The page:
I’ve discovered that I like the somewhat tattered and unplanned look. There is a certain creative freedom which develops in the absence of exacting precision; I can use any color thread and don’t worry about evenness of stitches or tidiness of French knots and I can stitch on beads with abandon. There are no rules, no dictates, just art and that’s fun!
A Celebration of Hearth and Home
I love the holidays, especially Thanksgiving. There is nothing quite so satisfying as a house filled with the aroma of roasting turkey, the lively banter of family and friends and the carrying on of traditions.
My menu is strictly traditional with roasted turkey, dressing made with toasted pecans and pork sausage, mashed potatoes, gravy, cranberry chutney, fresh green peas and roasted beans. When it comes to desserts, we are a bit less traditional opting for a creme brûlée with fresh raspberries.
Please, you’re welcome to come along and join the party!
In September I committed to practicing 15 minutes day with the goal of mastering Bach’s Invention No. 13. It was hard work and there were times when I thought I might never reach my goal, but after weeks of staying with it, I think I’ve done it. I hope you enjoy listening as much as I enjoy playing it for you.
Thank you, Cassandra, for being a source of inspiration for this achievement.
Autumn’s Great Procession
This photo was taken near the Buena Vista Ferry that crosses over the Willamette River. I saw the stunning colors in a grove of deciduous trees along the road we were traveling; it was in coming to a full stop to take a photograph that I noticed the long rows of plantings that seemed to stretch forever; the Cathedral-like feeling was striking… the long red carpet extending down the aisle to a gothic arch framed in green garland prepared for Autumn’s Great Procession. It was breathtakingly beautiful in the afternoon light and I hope I’ve captured a bit of that presence in this photograph.
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the kind who visit cemeteries and take photographs of headstones.
So, what sparked this trip to the cemetery?
Well… I have a photograph of my father with his grandfather and uncle that was taken c. 1930 in Brownsville, Oregon. I love the photograph as much for its family history, as for its composition. The imposing figure of my great-grandfather who, as a church pastor, loomed large in family lore, my great uncle with his boyish nonchalance, graceful fingers gently poised over the Collie dog, and the mysteriously resolute curly haired moppet, my father, holding a “golden apple” are as endearing as they are enigmatic to me.
And so it was, after a lifetime of knowing I had family in the area, I decided to make the pilgrimage to Crawfordsville, the location of the Union Cemetery where the earliest members of my family to come to Oregon from Rockingham County, Virginia are buried.
I cannot count the number of times I’ve driven up and down Interstate 5 past the exits to Brownsville and never once stopped to explore the area. I had not heard of Crawfordsville until my research into my family history. It’s a quiet, quaint and beautiful place tucked away along the Calapooia River.
It was in Crawfordsville that I found the headstone of my forebear, Henry Ralph Geil. The headstone read, “A Man who walked with God.”
To my surprise I found another headstone for my great great grandparents. I had no idea they were buried here.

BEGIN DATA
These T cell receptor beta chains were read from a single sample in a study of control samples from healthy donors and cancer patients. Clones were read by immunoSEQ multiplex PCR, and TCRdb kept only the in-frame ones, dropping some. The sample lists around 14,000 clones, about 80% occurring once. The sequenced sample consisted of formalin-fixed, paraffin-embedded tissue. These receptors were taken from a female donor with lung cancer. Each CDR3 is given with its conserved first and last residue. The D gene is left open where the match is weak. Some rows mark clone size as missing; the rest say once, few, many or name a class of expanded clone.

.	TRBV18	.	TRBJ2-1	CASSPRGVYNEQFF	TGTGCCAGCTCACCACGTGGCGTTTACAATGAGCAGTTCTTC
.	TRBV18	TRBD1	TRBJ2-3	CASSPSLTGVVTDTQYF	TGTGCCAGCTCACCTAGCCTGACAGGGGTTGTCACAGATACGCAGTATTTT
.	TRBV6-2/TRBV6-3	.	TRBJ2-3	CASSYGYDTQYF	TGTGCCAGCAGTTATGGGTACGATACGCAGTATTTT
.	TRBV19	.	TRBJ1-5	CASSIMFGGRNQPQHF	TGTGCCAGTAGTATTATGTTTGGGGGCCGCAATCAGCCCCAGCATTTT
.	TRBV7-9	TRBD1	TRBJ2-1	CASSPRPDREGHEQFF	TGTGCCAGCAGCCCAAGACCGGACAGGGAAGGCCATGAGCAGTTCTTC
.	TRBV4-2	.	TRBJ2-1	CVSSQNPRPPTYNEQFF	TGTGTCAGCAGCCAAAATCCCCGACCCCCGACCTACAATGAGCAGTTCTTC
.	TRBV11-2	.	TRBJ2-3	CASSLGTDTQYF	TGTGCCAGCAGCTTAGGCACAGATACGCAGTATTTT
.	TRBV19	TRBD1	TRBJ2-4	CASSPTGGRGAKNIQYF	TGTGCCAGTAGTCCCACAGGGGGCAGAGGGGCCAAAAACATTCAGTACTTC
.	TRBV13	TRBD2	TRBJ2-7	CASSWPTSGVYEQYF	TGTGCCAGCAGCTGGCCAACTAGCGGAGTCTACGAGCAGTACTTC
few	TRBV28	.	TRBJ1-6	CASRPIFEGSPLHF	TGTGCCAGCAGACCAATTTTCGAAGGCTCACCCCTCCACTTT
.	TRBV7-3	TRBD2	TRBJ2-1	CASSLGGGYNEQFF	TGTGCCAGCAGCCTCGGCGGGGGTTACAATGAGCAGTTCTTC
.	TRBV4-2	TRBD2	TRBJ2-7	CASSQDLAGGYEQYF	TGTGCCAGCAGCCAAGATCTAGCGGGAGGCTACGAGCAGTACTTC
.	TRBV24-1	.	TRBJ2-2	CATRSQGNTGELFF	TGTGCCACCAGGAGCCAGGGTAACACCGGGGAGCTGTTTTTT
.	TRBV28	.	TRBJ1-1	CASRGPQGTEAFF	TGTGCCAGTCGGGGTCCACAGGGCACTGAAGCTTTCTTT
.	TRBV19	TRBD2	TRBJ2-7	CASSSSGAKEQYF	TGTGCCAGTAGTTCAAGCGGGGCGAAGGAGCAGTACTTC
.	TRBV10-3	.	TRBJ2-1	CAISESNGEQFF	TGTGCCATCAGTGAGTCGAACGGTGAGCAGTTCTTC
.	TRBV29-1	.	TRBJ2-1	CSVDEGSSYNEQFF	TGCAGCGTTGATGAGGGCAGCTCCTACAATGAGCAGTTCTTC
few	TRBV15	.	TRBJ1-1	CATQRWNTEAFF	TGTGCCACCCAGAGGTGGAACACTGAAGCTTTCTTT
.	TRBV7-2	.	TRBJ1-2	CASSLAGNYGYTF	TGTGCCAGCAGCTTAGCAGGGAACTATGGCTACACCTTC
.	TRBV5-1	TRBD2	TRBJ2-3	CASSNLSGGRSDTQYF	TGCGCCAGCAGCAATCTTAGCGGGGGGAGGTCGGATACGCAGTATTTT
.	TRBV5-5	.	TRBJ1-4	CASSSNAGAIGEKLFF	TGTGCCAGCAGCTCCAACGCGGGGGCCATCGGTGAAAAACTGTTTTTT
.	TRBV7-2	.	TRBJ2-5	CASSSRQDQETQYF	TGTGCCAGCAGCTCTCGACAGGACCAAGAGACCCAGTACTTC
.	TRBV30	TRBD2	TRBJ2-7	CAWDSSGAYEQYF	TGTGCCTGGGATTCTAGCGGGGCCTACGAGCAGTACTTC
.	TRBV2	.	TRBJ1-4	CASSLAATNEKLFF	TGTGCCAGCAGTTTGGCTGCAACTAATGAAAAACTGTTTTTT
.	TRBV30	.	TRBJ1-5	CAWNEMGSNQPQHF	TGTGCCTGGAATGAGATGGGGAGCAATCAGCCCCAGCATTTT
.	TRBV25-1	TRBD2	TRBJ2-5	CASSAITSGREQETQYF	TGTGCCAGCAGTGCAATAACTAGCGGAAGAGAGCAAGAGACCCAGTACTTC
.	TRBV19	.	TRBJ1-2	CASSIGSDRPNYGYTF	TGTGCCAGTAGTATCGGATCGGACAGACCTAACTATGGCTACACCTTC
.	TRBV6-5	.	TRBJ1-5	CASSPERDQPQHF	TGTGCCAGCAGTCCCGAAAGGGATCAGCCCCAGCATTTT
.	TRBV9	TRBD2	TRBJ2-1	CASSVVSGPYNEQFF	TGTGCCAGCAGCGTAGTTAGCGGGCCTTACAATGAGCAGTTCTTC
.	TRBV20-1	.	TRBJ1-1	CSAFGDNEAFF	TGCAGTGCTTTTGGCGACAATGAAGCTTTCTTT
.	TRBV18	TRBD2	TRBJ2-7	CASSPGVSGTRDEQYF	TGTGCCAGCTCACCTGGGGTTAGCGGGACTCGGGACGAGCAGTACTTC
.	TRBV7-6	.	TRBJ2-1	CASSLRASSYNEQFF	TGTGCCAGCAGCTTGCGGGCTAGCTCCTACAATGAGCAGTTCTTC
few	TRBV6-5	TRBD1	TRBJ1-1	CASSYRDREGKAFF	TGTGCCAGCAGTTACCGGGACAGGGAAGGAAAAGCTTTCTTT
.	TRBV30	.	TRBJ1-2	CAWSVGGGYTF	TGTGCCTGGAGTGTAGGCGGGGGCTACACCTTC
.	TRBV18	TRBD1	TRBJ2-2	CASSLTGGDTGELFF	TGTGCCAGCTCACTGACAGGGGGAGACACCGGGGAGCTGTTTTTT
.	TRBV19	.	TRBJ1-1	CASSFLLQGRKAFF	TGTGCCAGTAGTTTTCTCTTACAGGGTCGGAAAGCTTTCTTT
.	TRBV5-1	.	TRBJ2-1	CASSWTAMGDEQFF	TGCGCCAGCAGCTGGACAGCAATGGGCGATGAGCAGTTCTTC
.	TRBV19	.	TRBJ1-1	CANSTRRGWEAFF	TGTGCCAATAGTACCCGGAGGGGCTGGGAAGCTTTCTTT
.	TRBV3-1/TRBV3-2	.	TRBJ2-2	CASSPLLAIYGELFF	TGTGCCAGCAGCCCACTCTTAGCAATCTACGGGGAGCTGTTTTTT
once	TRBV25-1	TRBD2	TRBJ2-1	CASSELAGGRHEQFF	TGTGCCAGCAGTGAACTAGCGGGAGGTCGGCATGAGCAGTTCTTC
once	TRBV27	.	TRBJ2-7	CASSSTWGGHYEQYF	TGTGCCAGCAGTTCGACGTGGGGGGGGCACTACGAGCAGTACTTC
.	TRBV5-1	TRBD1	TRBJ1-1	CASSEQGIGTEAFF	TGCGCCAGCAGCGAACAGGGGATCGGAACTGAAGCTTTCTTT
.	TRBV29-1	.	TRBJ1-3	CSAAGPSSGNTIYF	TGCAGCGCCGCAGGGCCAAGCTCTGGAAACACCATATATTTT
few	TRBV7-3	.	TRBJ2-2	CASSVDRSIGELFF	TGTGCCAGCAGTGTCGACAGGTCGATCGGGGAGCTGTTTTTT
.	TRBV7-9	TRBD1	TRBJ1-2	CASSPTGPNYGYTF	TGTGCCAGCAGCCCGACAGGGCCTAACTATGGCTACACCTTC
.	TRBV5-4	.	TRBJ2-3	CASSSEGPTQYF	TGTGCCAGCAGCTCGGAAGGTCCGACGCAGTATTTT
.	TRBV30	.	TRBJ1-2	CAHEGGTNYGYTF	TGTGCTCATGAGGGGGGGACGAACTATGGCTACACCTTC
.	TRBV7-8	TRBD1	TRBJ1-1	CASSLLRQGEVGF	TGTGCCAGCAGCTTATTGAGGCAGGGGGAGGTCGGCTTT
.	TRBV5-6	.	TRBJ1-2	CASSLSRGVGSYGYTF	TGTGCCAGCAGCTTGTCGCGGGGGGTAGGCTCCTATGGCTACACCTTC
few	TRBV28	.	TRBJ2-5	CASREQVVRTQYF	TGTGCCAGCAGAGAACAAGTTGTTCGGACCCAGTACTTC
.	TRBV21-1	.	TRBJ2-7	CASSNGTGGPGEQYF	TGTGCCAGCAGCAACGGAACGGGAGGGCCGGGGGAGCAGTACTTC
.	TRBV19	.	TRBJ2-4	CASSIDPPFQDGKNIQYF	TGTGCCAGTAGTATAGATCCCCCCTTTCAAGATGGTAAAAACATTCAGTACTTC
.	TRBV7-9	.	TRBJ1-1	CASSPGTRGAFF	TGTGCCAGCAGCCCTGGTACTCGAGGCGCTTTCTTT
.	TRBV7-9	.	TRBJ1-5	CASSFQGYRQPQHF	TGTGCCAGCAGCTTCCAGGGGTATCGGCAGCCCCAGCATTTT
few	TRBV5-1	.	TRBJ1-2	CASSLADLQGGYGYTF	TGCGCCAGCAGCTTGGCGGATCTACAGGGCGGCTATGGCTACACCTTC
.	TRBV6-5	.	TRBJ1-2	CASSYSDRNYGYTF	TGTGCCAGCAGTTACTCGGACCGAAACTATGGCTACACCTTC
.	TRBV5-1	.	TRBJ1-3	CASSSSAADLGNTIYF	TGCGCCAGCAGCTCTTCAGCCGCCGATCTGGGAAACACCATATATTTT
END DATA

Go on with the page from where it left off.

John S. Geil, 1859, and Alice (Shank) Geil, 1864, who came to Oregon from Rockingham County, Virginia. Alice (Shank) Geil was the daughter of Gabriel Shank, a Lt. in the 10th Virginia Regiment who carried his regimental flag in every major battle of the Civil War.
After visiting the cemetery we drove into Brownsville. It is a beautifully preserved little town that I will surely go back and visit again.
Taking Inspiration from Historic Costume
I’ve always had an interest in historic costume; I imagine most of us who sew share this interest, as studying past fashions can provide endless inspiration for contemporary designs. I recently came across a collection of charming illustrations of British children’s costumes from the 18th and 19th century that I wanted to share with my friends in Sewville. I adore these and plan to frame a set to hang in my sewing room… they are so sweet. I’ve put a couple up in my RemnantWorks Etsy shop and will be adding more as I have the time.
composed and performed by
Kerri Jones – RemnantWorks Studio
A Stroll in the Shire
Music composed and performed by Kerri Jones
Here is my contribution to the Christmas potluck being held tomorrow at work.
I made yellow cupcakes and frosted them with mint flavored frosting and then crushed peppermint candies for the topping.
They look delicious to me; too bad I’m off desserts.
I’ve been off sugar for so long that just the little bit of frosting that I licked off my fingers sent me into a sugar overload… really it did. :)
I hope you all are having fun preparing for the big day. Wishing all the best of best holidays!
I remember when this dress pattern first came out. I was completely taken with the design; it seemed so fresh and unlike any of the dress styles I was used to seeing. I made it up, but don’t remember wearing it very much. My sewing skills were somewhat limited in those early days and the dress probably didn’t turn out to look quite as nice as the picture on the pattern envelope.
Now that I have begun to sell off my old patterns, I find myself struggling with letting go of this one. Most patterns are very easy to part with once the decision has been made, while others, not so easy. I found myself thinking about making it up in a contemporary fabric. I know it would be cute even though I couldn’t possibly fit into it anymore! :)